I always think that the ending is the most important part of a game as it is the section which leaves that lasting impression and mark on the player after they had finished, formulating the retrospective opinion of the overall quality of the game itself, so I couldn’t help feel a little cheated at how these conflicts and questions were simply left unanswered at the end of The Wind Waker and Ocarina of Time. Surely if we’re going to be whipping out some sort of magical, ethereal wind-controlling, statue-moving, boat-warping, temple-opening Swiss Army Knife as our tool every five minutes throughout the game, then we deserve at least some vague context as to what the instrument is and where it comes from, even more so if the game itself is named after it. Gameplay comes first, yes, but that doesn’t mean that storylines have to be shunted to the back and given a rough deal just because they’re less important, especially when it comes to the significant issue of applying music and musical instruments to more than just gameplay.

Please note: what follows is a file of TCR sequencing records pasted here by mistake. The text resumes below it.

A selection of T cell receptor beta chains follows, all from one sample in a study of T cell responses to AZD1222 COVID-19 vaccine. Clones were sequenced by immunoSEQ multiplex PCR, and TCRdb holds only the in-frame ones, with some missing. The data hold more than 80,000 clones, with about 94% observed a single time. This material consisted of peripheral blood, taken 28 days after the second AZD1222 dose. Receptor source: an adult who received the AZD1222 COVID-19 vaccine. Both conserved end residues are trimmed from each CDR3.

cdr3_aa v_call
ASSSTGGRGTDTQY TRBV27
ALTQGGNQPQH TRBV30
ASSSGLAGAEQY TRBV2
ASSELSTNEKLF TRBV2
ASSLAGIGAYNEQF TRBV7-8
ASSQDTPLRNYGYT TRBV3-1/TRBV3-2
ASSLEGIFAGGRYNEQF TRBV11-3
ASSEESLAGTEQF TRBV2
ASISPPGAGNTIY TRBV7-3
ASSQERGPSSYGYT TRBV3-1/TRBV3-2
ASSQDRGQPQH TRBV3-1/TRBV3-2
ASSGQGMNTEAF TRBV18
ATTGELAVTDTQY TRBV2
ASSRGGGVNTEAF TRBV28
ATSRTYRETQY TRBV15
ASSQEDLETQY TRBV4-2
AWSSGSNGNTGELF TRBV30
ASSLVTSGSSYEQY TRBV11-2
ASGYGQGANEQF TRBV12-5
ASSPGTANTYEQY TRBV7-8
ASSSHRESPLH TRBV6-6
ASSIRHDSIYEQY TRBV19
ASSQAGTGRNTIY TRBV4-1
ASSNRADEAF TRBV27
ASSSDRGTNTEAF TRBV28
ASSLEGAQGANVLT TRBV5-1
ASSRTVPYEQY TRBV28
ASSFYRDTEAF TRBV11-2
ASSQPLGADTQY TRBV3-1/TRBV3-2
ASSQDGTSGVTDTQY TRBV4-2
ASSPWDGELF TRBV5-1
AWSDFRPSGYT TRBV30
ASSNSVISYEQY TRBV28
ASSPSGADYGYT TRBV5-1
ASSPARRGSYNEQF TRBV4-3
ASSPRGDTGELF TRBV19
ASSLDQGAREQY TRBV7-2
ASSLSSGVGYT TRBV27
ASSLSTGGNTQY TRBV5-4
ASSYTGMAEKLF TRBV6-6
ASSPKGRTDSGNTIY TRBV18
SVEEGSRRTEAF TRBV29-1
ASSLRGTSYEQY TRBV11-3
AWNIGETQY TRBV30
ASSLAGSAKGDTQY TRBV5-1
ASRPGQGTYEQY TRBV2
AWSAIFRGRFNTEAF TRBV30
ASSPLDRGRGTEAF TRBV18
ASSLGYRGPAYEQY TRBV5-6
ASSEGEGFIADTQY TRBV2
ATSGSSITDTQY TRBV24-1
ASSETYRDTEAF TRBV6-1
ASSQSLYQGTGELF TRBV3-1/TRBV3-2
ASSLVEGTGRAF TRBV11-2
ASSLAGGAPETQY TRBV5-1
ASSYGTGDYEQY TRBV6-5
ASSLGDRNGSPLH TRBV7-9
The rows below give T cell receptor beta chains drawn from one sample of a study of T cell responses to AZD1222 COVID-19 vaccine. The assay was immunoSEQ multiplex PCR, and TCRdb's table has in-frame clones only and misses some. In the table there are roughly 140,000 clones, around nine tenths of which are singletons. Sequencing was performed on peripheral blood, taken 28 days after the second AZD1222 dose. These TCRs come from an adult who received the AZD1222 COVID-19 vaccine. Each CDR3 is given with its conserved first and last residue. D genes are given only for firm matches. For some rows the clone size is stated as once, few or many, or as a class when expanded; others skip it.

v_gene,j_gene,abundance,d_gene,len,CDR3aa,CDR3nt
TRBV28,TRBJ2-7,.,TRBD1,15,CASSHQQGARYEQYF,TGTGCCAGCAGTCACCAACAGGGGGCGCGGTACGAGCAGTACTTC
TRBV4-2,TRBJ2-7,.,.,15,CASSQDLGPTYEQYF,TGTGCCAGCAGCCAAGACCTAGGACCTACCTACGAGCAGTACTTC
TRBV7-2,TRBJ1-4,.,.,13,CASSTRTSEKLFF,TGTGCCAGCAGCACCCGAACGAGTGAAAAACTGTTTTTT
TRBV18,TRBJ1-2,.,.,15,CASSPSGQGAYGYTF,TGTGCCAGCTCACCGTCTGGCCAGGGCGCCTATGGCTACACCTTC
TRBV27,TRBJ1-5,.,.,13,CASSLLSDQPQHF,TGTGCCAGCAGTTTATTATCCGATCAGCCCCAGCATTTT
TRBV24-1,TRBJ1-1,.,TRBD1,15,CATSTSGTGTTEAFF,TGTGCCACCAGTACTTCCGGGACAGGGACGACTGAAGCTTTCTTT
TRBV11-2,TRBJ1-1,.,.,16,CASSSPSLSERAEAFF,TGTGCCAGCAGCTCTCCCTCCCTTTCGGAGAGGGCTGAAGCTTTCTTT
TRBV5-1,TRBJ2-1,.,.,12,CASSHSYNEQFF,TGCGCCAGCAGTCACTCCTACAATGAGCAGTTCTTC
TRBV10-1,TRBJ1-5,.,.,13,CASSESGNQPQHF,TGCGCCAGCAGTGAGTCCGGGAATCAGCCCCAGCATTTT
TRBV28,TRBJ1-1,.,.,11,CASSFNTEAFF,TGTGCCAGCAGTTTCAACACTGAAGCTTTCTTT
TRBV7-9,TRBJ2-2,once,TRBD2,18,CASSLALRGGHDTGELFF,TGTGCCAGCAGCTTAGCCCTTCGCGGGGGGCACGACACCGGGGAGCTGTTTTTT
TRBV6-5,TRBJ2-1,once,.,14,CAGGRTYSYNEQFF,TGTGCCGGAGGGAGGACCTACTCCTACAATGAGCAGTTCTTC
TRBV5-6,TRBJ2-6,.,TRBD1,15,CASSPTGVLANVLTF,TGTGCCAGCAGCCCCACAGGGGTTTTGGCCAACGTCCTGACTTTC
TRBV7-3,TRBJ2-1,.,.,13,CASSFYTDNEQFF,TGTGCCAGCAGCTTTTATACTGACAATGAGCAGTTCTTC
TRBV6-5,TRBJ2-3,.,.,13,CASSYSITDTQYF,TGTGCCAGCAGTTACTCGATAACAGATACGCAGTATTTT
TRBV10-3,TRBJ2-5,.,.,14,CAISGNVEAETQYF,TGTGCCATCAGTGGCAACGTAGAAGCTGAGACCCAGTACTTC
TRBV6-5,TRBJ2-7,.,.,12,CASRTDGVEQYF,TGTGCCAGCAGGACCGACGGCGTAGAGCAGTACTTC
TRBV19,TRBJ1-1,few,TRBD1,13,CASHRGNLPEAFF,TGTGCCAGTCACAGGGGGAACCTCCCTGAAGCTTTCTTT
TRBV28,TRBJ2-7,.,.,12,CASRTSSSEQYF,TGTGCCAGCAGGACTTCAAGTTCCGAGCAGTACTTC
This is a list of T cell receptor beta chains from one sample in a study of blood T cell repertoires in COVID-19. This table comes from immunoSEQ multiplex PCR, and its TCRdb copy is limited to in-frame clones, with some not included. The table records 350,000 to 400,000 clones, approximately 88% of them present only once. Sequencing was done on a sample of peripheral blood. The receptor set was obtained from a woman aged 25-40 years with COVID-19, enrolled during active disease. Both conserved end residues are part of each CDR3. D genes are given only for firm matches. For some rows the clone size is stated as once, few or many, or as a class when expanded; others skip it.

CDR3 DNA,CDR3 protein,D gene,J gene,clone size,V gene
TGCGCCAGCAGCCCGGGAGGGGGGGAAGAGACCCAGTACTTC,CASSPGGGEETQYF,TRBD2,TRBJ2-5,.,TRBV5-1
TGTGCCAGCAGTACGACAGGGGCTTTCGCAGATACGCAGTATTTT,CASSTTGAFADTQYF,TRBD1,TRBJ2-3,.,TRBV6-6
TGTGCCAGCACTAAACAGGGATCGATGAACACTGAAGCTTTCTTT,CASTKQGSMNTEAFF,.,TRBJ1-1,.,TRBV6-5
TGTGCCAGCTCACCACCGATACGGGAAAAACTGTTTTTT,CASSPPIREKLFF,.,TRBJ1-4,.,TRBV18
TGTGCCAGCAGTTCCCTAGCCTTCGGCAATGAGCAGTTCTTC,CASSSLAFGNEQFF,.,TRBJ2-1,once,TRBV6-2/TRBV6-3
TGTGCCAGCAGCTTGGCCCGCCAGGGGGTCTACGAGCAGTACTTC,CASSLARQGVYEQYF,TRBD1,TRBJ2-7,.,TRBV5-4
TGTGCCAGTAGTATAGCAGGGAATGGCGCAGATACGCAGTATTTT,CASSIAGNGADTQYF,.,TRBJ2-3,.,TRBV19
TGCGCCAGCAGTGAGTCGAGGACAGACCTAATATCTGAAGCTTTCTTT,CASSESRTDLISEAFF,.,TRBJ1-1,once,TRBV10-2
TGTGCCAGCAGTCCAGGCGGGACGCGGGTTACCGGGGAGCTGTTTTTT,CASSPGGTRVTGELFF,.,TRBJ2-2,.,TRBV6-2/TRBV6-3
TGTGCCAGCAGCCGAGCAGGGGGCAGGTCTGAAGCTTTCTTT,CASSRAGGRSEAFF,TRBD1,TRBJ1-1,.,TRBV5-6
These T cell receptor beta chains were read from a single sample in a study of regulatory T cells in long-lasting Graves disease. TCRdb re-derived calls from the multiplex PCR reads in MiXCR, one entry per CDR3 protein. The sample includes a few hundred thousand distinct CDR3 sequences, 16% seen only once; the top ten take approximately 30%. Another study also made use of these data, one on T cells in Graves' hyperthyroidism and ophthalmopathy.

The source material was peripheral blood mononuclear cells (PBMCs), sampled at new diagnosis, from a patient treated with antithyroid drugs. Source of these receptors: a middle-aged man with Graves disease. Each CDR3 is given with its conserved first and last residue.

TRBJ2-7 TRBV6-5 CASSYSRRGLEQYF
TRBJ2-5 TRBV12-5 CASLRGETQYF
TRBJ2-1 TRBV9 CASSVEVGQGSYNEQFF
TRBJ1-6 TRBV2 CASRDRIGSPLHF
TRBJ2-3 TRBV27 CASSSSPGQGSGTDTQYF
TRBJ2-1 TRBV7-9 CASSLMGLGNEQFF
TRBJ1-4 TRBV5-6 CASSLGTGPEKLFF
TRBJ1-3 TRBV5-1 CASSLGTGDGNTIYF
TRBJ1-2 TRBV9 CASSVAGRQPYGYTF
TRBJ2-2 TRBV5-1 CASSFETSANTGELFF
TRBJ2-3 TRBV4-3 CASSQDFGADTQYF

I suppose what I’m trying to get across from this is that I want to see, above all, changes in the music of the series. Attending the Symphony of the Goddesses concert in London a few weeks ago was a very enjoyable experience, but it certainly did seem that there was a certain degree of consistency transcending the music and how it was being played. Yeah alright, so consistency is rarely a bad thing, but with consistency comes familiarity, and from familiarity breeds contempt. Looking back over the twenty seven years of the series, I struggle to pinpoint one particular moment where I can say that the music of the series really changed for the better. Everything about the music in the games just feels distinctly… safe.